What "Idle timeout" is about

Once in a while, we run into a vendor program with behavior that is a little puzzling. If you follow this link you’ll see the situation we ran into under the topic "Print a PDF file silently". The notion of "the program that never exits" is exactly what we are talking about in this topic. And this particular program is not an isolated instance.

That’s why we developed the "idle timeout" handler. When you enable this, we monitor once per second how much CPU the program uses. We include all the program’s descendants; you wouldn’t believe how many Windows programs launch other programs ... which seems ironic considering we're talking about programs that RPM launches.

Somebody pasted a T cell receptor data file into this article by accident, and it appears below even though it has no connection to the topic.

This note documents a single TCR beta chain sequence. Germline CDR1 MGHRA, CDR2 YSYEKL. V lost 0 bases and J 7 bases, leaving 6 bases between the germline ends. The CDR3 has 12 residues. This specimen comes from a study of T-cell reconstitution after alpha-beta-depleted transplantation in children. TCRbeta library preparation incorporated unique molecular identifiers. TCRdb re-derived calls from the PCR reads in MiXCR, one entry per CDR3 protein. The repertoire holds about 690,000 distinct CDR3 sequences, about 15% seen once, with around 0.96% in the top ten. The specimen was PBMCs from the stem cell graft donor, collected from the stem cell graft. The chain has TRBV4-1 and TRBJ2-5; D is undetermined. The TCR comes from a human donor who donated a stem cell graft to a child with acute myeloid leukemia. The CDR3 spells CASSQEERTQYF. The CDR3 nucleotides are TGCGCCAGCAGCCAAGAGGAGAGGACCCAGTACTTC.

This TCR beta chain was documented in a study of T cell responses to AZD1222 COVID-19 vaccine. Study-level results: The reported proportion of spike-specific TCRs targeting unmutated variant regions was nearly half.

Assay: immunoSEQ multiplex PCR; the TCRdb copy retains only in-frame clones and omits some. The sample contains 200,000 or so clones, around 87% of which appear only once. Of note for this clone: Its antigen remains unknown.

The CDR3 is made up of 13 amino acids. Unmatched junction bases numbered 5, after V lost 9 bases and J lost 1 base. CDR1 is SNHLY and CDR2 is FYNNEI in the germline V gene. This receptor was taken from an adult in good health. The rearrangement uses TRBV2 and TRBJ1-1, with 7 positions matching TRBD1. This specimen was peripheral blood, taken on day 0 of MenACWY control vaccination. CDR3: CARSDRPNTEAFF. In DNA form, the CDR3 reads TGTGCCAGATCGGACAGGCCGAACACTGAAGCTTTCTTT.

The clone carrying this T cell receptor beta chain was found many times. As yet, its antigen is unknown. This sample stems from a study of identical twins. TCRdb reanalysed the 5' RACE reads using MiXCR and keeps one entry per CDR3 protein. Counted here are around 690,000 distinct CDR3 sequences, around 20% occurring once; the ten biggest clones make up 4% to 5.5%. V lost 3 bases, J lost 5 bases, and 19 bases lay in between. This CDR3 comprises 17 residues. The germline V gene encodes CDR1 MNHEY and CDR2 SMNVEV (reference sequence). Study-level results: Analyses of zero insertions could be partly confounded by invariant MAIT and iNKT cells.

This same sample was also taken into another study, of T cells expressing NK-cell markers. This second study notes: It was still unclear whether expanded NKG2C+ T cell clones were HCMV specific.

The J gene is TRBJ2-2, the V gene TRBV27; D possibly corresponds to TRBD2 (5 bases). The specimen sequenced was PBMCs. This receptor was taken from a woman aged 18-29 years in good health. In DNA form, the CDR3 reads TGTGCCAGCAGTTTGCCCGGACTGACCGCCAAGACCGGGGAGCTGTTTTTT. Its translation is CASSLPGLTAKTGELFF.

When RPM monitors your program's idle time, then like we said it watches the program and its descendants for CPU time. Once that total stops increasing, RPM starts to take note of how long it has stopped. Once that total reaches your threshold, RPM considers your process to be idle.

Notably, this setting does NOT mean that RPM will allow the program to run a maximum of ten seconds or whatever you have that period set to. It can run forever if it continues to use CPU. However, that doesn’t seem like a good candidate for an RPM filter program.

We've had people tell us their program may need ten minutes. That's not a problem for us. If it continues to use CPU, then we're good. And, if you don't select the idle time limit, then RPM won't check.